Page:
Is its illegality an unforeseen side-effect of the rule to ban F-Ducts?

No, the two are unconnected.

Why was it not possible to simple introduce blanket limits on hot and cold-blowing and apply them equally to every car?

This is precisely what we attempted to do in the first communication to the teams on 12 May. However, it soon became apparent that the matter was more complex than initially thought. The main problem was the difficulty of ensuring that teams were not prevented from using existing legitimate strategies whilst ensuring that the extreme mapping was no longer possible. This is why we postponed the introduction of the measures until the British Grand Prix.

There are also a number of other mechanical factors to take into account such as the architecture of the engine throttles themselves (butterfly or barrel operation).

What were the measures that were introduced for the European Grand Prix in Valencia?

Whilst examining the engine maps from several teams it became clear that extreme solutions were being used for short times in qualifying and then being changed for more durable solutions for the race. The felt that this was certainly against the spirit of the parc ferme regulations but, more importantly, the relevant regulations simply do not allow changes to be made whilst the cars were being held under parc ferme conditions, connections to the car may be made and electronic units freely accessed, however, no changes to the set-up of the car can be made.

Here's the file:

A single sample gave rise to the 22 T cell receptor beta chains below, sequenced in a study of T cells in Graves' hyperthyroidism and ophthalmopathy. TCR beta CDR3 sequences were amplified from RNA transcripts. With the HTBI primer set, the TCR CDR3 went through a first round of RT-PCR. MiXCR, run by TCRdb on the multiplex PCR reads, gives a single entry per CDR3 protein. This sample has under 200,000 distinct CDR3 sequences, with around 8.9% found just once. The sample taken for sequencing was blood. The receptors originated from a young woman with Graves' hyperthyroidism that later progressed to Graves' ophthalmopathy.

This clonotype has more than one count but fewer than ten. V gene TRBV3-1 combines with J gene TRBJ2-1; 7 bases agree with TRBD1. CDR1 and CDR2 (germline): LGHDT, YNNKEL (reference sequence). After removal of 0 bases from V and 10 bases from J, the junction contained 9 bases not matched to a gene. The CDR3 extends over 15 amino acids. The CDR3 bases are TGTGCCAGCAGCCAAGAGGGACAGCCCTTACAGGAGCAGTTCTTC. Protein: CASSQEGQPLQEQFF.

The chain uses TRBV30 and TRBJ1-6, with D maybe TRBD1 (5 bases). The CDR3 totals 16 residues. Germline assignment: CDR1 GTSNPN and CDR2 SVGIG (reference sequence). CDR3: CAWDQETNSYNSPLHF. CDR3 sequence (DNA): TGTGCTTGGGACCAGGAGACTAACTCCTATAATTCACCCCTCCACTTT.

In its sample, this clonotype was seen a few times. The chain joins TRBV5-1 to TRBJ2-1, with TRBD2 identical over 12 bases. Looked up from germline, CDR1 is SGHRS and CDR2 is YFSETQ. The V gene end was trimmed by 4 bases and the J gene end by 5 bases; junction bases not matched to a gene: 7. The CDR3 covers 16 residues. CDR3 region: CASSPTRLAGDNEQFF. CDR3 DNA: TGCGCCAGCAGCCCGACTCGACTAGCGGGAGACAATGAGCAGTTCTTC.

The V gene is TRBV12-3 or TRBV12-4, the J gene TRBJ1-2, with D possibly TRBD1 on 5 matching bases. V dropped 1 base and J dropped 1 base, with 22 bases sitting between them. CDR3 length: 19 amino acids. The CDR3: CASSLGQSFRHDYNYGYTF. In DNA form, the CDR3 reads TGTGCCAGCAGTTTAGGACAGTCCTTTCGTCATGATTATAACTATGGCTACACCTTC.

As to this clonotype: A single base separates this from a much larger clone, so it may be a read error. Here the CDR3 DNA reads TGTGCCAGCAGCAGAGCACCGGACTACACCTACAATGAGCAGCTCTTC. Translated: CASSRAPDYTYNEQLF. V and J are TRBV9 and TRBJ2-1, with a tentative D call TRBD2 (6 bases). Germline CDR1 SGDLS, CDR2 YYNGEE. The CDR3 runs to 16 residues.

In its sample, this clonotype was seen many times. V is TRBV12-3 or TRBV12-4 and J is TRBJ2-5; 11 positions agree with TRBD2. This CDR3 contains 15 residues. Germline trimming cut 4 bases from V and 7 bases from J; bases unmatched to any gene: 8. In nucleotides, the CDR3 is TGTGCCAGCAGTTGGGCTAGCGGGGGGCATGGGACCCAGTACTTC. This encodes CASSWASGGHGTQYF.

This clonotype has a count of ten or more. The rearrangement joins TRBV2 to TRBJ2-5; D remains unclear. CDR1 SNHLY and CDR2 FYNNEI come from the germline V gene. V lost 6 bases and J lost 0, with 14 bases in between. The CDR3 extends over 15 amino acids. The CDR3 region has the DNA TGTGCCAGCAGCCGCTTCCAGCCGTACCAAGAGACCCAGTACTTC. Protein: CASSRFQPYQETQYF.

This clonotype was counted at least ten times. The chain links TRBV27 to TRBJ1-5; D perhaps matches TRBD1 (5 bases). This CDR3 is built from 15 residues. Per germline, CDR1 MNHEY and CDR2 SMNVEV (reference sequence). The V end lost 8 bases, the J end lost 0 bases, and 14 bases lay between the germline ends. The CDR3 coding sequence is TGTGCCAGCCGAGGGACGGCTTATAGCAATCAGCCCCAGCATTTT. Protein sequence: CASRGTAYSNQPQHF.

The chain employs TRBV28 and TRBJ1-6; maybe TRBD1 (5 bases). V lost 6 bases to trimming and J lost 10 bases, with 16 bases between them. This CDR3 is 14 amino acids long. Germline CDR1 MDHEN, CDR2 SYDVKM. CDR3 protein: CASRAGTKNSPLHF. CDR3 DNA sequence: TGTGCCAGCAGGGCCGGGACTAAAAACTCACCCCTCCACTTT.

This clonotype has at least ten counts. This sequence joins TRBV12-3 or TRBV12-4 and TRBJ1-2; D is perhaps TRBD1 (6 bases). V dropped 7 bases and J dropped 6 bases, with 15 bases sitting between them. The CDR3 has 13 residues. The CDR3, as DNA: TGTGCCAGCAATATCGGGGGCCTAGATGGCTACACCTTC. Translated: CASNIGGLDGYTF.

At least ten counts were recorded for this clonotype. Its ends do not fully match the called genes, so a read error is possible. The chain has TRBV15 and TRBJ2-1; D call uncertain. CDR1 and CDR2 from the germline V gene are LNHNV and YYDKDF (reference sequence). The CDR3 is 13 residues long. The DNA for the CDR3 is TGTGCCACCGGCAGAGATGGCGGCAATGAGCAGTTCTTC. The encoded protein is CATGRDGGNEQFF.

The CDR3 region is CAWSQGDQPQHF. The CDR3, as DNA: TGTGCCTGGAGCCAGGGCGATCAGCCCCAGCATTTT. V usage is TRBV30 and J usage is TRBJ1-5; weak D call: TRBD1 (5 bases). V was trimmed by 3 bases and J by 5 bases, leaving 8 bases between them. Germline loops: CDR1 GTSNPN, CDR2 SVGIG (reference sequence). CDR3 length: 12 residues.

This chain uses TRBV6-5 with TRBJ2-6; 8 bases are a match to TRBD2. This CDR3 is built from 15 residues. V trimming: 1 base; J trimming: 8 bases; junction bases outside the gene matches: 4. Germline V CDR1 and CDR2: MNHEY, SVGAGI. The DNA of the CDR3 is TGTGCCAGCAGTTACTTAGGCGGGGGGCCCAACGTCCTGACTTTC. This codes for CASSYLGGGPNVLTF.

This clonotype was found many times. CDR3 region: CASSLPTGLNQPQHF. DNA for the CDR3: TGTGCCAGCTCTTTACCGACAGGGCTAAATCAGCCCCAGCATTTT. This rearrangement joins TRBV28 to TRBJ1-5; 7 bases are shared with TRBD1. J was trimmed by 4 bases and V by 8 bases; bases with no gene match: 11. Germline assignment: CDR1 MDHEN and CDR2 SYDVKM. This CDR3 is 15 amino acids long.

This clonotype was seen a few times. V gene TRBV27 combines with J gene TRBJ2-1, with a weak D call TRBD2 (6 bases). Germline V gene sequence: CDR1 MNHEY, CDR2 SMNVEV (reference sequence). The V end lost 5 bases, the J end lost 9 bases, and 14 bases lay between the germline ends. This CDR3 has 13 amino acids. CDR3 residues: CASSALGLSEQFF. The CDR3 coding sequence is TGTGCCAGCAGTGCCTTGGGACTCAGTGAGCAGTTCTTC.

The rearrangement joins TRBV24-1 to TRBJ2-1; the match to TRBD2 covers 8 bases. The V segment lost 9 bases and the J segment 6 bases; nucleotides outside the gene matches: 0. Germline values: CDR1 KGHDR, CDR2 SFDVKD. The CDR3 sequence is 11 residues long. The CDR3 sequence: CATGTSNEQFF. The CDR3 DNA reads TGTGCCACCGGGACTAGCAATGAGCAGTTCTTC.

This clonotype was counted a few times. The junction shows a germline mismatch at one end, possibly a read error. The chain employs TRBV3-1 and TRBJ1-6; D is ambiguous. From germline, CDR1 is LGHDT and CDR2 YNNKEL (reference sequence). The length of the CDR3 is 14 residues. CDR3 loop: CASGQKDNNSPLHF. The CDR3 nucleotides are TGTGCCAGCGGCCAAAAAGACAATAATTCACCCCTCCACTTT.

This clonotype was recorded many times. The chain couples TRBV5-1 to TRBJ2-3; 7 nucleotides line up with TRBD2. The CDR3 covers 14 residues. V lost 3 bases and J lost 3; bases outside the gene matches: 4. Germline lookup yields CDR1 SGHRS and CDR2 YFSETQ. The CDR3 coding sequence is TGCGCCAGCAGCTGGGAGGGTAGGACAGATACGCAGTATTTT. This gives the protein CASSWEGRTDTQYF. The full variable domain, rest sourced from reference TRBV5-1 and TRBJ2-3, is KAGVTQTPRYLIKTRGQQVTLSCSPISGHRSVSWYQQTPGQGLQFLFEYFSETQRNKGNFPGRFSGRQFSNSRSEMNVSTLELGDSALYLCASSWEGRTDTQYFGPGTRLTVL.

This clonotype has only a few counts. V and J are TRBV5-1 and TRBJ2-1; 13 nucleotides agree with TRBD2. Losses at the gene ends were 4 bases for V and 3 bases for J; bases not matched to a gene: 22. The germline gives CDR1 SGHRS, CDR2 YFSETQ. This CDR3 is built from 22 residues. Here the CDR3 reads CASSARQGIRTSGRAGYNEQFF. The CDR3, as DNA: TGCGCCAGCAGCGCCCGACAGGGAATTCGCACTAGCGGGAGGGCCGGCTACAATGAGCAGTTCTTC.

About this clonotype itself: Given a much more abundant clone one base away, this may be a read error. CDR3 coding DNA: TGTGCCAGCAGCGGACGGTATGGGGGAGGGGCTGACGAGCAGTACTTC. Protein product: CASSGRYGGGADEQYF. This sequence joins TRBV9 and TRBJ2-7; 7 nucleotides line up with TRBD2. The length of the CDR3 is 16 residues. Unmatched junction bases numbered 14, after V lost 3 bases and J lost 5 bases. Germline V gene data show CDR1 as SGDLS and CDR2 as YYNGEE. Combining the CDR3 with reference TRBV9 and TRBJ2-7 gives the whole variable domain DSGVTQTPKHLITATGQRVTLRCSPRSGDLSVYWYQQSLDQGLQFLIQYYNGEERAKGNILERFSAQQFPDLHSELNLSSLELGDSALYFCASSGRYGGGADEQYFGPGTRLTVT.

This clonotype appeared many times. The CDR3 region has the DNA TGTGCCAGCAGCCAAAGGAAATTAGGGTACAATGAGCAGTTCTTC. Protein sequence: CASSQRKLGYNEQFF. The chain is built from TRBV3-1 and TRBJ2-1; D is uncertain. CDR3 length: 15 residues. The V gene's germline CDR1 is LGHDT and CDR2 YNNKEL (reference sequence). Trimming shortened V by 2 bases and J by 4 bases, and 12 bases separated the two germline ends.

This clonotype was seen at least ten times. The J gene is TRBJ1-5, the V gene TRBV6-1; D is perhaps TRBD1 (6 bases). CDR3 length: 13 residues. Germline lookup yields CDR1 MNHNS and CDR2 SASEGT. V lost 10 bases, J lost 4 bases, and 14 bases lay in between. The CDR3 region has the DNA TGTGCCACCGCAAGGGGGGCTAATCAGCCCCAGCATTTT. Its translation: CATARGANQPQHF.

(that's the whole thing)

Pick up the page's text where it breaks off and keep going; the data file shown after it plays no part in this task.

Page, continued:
We therefore informed the teams on 14 June that we would take these measures in Valencia, this was done and cars run accordingly with very few difficulties.

Why was the matter still being discussed over the weekend of the British Grand Prix, and why did the clarification change from Friday to Saturday?

The matter was still being discussed because one engine manufacturer (Renault Sport) was reluctant to run with the settings we had imposed and continued to try and convince us that they would require alternative settings in order to maintain their perfect reliability record. At the last minute additional information was provided to us which we felt would be hard to refuse having already made a small concession to another manufacturer (Mercedes Benz HPE).